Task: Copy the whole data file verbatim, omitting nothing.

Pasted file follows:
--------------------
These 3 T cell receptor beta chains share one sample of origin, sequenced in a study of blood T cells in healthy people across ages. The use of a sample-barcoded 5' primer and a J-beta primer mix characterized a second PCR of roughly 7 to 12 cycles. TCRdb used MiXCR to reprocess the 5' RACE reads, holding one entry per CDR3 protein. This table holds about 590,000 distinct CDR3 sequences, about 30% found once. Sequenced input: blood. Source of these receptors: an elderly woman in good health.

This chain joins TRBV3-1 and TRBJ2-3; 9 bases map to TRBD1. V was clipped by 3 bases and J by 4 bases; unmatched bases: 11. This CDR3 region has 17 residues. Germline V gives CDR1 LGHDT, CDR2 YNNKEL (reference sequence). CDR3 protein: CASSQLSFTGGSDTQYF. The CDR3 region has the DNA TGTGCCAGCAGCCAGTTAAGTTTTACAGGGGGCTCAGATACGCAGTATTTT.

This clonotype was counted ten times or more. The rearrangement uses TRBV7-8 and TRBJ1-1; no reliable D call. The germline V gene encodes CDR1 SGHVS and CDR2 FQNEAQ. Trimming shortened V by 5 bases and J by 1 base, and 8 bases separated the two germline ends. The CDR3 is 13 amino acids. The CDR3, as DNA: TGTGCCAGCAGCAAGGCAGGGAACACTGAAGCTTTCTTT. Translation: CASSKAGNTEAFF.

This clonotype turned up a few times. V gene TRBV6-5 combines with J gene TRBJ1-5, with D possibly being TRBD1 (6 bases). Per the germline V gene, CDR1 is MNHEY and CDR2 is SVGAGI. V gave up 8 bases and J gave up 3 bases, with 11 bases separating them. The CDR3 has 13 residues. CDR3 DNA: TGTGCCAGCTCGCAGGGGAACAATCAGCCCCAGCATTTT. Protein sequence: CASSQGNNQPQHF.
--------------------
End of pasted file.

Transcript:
These 3 T cell receptor beta chains share one sample of origin, sequenced in a study of blood T cells in healthy people across ages. The use of a sample-barcoded 5' primer and a J-beta primer mix characterized a second PCR of roughly 7 to 12 cycles. TCRdb used MiXCR to reprocess the 5' RACE reads, holding one entry per CDR3 protein. This table holds about 590,000 distinct CDR3 sequences, about 30% found once. Sequenced input: blood. Source of these receptors: an elderly woman in good health.

This chain joins TRBV3-1 and TRBJ2-3; 9 bases map to TRBD1. V was clipped by 3 bases and J by 4 bases; unmatched bases: 11. This CDR3 region has 17 residues. Germline V gives CDR1 LGHDT, CDR2 YNNKEL (reference sequence). CDR3 protein: CASSQLSFTGGSDTQYF. The CDR3 region has the DNA TGTGCCAGCAGCCAGTTAAGTTTTACAGGGGGCTCAGATACGCAGTATTTT.

This clonotype was counted ten times or more. The rearrangement uses TRBV7-8 and TRBJ1-1; no reliable D call. The germline V gene encodes CDR1 SGHVS and CDR2 FQNEAQ. Trimming shortened V by 5 bases and J by 1 base, and 8 bases separated the two germline ends. The CDR3 is 13 amino acids. The CDR3, as DNA: TGTGCCAGCAGCAAGGCAGGGAACACTGAAGCTTTCTTT. Translation: CASSKAGNTEAFF.

This clonotype turned up a few times. V gene TRBV6-5 combines with J gene TRBJ1-5, with D possibly being TRBD1 (6 bases). Per the germline V gene, CDR1 is MNHEY and CDR2 is SVGAGI. V gave up 8 bases and J gave up 3 bases, with 11 bases separating them. The CDR3 has 13 residues. CDR3 DNA: TGTGCCAGCTCGCAGGGGAACAATCAGCCCCAGCATTTT. Protein sequence: CASSQGNNQPQHF.